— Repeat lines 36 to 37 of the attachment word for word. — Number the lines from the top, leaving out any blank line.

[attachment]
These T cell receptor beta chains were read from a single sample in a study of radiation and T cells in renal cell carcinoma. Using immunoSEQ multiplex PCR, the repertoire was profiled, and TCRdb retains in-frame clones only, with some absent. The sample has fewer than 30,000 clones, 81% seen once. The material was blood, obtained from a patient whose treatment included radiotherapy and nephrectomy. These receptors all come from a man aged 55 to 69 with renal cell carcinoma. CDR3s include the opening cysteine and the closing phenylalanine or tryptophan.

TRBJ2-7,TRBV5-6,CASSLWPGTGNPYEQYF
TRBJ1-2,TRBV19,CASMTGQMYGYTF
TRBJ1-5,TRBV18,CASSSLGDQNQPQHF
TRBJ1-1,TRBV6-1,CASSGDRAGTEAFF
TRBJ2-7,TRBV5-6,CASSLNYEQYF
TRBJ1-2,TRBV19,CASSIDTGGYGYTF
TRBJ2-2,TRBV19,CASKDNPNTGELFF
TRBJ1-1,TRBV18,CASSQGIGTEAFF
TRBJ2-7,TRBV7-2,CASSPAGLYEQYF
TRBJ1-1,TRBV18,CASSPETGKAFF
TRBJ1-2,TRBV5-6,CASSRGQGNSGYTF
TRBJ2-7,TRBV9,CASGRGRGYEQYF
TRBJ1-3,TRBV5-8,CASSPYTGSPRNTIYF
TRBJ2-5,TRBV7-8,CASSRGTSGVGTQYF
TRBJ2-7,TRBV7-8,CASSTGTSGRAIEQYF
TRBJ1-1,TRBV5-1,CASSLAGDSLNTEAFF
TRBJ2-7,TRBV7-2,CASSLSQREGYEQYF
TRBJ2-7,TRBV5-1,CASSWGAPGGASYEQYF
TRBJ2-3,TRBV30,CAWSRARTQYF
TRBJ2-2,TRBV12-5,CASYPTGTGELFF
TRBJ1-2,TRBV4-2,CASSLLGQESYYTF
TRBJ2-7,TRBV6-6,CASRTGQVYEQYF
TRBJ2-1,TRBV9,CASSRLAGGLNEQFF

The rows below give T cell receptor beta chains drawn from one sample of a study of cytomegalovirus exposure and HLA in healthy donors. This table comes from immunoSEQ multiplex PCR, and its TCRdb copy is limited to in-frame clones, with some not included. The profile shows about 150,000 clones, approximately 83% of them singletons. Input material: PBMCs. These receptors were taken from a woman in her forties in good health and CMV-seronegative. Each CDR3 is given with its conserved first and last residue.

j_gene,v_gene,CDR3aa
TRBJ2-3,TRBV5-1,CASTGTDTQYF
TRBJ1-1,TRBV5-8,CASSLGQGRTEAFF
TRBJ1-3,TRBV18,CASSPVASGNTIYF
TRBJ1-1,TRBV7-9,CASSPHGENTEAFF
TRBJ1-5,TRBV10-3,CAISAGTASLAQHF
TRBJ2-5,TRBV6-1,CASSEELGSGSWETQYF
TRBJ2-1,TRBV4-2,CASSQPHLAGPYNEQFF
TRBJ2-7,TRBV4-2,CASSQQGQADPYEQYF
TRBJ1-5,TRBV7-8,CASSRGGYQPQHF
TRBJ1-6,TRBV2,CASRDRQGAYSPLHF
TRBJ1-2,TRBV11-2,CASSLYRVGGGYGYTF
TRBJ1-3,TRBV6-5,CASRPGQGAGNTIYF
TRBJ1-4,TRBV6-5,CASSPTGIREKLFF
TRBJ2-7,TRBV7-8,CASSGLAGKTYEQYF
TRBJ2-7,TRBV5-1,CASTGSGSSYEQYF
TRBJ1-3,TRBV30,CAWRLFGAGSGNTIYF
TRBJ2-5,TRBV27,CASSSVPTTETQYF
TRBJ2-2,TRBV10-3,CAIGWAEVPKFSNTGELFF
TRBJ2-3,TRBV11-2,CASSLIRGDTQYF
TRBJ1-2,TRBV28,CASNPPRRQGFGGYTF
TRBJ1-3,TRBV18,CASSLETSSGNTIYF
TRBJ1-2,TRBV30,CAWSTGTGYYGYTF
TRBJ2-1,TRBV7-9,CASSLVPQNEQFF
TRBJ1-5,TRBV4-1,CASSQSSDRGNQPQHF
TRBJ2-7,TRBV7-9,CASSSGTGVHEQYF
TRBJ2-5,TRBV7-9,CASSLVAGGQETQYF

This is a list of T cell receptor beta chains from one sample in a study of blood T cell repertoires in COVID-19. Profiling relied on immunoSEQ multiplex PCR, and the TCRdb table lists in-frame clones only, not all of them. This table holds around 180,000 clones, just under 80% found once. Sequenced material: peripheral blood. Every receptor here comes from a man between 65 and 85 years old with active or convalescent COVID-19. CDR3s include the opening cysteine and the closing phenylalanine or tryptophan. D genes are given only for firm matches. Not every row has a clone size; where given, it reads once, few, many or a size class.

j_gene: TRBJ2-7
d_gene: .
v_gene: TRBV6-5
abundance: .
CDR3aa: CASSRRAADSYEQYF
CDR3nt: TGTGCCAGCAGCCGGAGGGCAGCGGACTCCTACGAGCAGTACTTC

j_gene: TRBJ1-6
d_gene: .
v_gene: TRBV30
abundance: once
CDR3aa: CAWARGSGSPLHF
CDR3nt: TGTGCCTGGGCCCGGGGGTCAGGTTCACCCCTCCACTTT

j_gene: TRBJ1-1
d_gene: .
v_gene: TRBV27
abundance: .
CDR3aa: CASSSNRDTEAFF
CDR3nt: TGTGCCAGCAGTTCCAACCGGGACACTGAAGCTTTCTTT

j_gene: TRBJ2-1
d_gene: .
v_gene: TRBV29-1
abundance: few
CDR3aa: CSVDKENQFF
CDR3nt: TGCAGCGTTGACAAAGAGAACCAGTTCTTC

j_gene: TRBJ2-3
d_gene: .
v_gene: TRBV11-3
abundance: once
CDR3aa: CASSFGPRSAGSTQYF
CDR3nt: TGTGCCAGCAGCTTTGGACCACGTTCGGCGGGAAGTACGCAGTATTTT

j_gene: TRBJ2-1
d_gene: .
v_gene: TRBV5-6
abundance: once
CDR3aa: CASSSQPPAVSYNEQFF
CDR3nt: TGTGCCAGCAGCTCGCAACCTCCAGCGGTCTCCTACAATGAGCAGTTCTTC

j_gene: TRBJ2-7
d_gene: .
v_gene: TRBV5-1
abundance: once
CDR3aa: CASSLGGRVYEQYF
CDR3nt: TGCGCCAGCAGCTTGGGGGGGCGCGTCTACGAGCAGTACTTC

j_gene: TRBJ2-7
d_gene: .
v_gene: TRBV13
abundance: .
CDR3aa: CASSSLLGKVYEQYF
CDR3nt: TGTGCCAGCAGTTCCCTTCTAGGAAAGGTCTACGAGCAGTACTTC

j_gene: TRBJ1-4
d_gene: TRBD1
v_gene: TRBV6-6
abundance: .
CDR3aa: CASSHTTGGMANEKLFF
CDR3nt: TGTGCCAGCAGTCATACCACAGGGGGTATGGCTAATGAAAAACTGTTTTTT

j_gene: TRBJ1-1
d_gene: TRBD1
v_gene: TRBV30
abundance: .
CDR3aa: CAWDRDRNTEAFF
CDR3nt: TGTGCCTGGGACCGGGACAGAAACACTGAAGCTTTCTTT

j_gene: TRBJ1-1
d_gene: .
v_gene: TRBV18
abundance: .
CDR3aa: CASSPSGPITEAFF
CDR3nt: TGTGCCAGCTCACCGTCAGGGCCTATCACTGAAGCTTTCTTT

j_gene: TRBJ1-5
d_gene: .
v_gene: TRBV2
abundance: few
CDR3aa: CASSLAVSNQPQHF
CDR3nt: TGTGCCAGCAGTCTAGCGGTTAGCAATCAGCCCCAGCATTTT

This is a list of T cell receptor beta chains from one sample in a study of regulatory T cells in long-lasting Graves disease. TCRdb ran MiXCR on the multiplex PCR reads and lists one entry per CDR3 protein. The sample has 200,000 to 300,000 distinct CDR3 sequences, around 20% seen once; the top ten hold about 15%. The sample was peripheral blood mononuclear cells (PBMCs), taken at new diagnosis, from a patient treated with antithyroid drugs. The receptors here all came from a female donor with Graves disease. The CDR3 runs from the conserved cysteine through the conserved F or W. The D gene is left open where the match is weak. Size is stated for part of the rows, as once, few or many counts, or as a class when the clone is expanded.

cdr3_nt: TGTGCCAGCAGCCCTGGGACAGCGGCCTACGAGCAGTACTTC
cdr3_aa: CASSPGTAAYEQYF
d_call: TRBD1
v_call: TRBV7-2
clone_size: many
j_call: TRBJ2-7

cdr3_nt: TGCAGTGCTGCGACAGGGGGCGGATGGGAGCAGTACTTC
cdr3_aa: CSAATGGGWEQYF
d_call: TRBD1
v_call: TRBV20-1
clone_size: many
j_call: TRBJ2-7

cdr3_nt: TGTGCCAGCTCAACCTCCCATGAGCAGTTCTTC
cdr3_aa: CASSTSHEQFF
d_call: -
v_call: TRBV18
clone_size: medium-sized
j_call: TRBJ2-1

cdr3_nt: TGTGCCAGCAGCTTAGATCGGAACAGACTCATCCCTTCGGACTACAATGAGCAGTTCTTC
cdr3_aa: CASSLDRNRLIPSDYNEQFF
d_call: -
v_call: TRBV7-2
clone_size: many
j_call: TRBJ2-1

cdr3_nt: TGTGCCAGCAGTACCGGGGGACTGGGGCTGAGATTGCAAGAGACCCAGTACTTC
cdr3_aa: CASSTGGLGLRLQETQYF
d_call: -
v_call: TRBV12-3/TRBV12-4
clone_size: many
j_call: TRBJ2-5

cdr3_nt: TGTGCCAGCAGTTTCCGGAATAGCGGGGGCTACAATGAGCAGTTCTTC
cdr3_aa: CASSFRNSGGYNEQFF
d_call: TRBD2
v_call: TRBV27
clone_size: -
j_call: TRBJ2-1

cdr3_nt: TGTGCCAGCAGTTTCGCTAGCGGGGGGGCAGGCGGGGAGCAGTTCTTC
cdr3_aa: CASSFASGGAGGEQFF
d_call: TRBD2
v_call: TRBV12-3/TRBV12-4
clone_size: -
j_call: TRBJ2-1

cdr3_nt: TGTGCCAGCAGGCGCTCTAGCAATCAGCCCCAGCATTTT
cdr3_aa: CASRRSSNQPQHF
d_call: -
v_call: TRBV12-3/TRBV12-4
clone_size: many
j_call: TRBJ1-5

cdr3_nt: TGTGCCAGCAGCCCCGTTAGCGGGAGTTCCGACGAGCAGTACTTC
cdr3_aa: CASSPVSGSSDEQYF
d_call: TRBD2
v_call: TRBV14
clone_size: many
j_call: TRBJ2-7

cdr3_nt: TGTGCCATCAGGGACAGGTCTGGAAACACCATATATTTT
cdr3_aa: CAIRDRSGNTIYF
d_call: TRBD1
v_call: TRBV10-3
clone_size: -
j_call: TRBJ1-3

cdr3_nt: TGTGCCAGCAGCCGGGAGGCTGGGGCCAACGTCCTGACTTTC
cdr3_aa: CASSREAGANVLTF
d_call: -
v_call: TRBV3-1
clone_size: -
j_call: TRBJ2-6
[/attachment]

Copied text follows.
TRBJ1-6,TRBV2,CASRDRQGAYSPLHF
TRBJ1-2,TRBV11-2,CASSLYRVGGGYGYTF